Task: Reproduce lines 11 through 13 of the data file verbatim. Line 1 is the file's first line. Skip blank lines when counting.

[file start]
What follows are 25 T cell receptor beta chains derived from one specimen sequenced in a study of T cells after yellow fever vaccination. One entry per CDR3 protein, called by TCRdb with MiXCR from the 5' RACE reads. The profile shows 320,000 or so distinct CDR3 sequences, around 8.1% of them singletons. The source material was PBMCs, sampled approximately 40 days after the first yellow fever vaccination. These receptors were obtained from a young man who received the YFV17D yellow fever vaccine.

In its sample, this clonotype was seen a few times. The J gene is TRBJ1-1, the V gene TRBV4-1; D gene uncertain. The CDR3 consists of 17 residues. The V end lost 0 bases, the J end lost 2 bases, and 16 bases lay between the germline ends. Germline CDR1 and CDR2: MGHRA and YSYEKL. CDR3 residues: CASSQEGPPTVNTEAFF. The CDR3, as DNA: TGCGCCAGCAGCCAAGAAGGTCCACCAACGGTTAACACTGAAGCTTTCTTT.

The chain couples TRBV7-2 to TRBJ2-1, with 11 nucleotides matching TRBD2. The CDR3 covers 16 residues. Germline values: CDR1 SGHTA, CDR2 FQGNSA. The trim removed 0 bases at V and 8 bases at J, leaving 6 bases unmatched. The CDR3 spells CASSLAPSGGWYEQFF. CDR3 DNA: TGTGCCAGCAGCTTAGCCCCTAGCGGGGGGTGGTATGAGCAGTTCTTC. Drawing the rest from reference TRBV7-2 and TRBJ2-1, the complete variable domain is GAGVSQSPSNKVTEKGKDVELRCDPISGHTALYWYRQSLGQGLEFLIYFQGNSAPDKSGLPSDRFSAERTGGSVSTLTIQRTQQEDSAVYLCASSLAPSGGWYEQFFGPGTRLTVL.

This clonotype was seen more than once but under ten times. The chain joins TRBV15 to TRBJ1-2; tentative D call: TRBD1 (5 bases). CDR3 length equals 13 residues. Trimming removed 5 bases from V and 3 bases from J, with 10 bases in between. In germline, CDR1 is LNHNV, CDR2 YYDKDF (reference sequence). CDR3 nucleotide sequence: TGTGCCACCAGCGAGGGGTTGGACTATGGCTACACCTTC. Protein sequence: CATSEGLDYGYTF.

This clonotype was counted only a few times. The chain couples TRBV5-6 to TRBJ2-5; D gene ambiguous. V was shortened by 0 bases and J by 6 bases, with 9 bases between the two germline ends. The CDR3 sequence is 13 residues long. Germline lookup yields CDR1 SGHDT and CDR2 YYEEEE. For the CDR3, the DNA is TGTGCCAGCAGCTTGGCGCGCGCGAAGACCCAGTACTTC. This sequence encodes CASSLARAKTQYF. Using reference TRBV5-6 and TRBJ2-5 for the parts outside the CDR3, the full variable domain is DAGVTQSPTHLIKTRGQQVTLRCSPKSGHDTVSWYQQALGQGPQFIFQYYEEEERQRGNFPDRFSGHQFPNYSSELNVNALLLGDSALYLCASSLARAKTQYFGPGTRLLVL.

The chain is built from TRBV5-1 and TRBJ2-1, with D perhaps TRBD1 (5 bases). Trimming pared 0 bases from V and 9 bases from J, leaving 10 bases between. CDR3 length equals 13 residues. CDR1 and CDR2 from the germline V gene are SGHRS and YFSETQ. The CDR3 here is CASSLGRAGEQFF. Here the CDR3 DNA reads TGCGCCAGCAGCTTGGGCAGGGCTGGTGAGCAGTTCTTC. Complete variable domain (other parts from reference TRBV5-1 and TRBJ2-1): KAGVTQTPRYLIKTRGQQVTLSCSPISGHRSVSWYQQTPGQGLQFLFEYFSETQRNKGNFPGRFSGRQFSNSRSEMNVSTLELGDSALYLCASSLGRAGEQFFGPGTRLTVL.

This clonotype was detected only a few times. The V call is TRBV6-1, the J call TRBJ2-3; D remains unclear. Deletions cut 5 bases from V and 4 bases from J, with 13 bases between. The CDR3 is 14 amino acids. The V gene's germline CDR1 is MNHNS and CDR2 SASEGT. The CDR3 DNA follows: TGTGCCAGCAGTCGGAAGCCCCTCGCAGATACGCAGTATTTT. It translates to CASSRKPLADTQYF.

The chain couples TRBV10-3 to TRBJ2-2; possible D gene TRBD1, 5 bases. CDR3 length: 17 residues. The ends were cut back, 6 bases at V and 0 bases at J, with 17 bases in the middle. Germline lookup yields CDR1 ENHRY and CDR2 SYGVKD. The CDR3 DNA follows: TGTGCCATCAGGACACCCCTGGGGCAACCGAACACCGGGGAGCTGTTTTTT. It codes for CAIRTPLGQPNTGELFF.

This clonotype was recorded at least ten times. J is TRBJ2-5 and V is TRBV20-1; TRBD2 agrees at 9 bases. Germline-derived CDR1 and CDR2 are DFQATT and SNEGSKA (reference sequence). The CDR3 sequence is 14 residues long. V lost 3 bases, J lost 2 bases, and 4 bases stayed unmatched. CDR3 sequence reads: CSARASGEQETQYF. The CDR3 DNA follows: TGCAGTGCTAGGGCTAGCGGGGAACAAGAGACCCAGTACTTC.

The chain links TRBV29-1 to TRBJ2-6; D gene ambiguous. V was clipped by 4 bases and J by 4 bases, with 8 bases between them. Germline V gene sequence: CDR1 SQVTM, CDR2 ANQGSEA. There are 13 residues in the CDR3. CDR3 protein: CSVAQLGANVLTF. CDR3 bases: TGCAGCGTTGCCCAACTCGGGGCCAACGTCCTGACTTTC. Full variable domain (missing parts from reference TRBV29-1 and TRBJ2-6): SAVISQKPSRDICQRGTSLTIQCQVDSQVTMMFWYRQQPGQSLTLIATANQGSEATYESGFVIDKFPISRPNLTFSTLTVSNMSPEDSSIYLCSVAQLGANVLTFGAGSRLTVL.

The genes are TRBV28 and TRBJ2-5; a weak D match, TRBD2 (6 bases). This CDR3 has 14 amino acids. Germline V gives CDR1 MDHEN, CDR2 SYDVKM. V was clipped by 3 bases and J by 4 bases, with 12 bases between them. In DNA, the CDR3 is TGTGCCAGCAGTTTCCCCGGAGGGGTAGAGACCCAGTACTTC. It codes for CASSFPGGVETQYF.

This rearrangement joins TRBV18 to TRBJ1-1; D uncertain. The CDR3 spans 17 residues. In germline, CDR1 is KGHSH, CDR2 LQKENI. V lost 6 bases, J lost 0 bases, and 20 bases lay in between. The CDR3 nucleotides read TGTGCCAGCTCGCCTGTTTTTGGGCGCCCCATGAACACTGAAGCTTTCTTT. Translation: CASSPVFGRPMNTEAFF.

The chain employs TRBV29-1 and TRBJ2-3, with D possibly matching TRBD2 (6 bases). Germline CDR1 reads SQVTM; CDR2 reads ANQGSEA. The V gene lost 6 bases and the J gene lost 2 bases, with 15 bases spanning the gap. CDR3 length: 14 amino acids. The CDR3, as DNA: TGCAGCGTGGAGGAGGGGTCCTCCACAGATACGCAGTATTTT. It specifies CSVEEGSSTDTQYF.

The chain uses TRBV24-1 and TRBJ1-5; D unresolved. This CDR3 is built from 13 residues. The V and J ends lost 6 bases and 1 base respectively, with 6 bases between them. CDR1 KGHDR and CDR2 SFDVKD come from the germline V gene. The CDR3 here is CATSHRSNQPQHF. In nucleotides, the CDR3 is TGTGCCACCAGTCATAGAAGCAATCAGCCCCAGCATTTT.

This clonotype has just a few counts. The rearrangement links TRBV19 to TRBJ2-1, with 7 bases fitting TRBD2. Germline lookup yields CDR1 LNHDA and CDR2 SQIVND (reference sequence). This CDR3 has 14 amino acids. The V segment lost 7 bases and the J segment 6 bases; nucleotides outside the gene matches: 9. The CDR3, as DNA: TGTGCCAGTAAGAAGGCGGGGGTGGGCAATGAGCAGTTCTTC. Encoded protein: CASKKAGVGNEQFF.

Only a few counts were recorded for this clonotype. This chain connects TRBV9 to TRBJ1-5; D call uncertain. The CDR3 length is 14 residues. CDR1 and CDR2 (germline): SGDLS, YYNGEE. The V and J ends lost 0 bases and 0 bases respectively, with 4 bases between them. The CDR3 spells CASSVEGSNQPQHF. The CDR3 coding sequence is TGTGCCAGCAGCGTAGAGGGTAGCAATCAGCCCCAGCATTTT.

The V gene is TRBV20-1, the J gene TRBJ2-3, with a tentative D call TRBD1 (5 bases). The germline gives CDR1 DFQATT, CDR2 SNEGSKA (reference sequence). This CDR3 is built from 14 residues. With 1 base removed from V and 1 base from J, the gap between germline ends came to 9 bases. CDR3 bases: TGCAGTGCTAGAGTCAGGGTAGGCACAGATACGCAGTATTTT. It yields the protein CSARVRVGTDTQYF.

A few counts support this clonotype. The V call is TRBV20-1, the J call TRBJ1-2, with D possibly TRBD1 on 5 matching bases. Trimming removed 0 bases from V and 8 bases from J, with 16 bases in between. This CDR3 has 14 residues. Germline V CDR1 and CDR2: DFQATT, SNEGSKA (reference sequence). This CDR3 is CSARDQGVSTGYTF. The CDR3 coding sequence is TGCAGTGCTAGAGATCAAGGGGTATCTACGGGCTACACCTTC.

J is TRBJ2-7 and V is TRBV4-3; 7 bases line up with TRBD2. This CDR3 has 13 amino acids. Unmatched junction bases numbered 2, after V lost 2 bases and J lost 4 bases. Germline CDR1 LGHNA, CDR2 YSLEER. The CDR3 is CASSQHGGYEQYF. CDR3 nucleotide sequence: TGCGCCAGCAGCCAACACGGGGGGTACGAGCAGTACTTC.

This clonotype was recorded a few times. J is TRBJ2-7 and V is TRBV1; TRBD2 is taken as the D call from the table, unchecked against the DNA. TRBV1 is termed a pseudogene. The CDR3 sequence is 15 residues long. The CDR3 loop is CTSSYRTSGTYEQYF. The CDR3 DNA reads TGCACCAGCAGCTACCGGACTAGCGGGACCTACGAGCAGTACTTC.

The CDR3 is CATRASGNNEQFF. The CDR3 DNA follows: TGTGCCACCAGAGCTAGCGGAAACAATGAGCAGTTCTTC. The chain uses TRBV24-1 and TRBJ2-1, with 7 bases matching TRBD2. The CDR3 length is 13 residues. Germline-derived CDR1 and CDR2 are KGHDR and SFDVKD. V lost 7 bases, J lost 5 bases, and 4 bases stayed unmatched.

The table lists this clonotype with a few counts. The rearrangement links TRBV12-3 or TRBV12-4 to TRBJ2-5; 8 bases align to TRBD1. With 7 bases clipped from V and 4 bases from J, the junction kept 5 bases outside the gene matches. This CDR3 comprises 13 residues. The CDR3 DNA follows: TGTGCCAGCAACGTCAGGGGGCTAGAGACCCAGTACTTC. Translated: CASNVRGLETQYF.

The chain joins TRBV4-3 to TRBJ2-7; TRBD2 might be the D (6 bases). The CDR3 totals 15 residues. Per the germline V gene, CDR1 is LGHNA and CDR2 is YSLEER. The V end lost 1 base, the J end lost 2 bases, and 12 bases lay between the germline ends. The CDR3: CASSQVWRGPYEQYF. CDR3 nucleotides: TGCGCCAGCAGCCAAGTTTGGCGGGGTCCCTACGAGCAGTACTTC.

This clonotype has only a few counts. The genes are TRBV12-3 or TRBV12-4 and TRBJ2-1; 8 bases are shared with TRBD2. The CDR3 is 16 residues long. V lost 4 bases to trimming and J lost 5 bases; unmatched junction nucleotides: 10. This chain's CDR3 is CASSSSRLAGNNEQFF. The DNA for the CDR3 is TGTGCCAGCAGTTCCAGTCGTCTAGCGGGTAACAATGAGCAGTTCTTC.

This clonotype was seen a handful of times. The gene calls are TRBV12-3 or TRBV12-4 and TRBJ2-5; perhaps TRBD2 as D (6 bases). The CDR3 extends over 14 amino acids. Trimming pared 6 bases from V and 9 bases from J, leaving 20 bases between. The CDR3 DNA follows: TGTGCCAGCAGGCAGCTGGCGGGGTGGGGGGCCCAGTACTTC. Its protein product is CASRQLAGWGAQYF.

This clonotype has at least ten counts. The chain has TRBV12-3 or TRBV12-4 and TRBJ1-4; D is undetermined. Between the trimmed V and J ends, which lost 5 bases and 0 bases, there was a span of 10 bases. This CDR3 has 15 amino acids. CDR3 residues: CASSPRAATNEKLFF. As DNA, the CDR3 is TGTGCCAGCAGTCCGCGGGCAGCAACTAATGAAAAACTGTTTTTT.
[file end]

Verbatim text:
The genes are TRBV28 and TRBJ2-5; a weak D match, TRBD2 (6 bases). This CDR3 has 14 amino acids. Germline V gives CDR1 MDHEN, CDR2 SYDVKM. V was clipped by 3 bases and J by 4 bases, with 12 bases between them. In DNA, the CDR3 is TGTGCCAGCAGTTTCCCCGGAGGGGTAGAGACCCAGTACTTC. It codes for CASSFPGGVETQYF.

This rearrangement joins TRBV18 to TRBJ1-1; D uncertain. The CDR3 spans 17 residues. In germline, CDR1 is KGHSH, CDR2 LQKENI. V lost 6 bases, J lost 0 bases, and 20 bases lay in between. The CDR3 nucleotides read TGTGCCAGCTCGCCTGTTTTTGGGCGCCCCATGAACACTGAAGCTTTCTTT. Translation: CASSPVFGRPMNTEAFF.

The chain employs TRBV29-1 and TRBJ2-3, with D possibly matching TRBD2 (6 bases). Germline CDR1 reads SQVTM; CDR2 reads ANQGSEA. The V gene lost 6 bases and the J gene lost 2 bases, with 15 bases spanning the gap. CDR3 length: 14 amino acids. The CDR3, as DNA: TGCAGCGTGGAGGAGGGGTCCTCCACAGATACGCAGTATTTT. It specifies CSVEEGSSTDTQYF.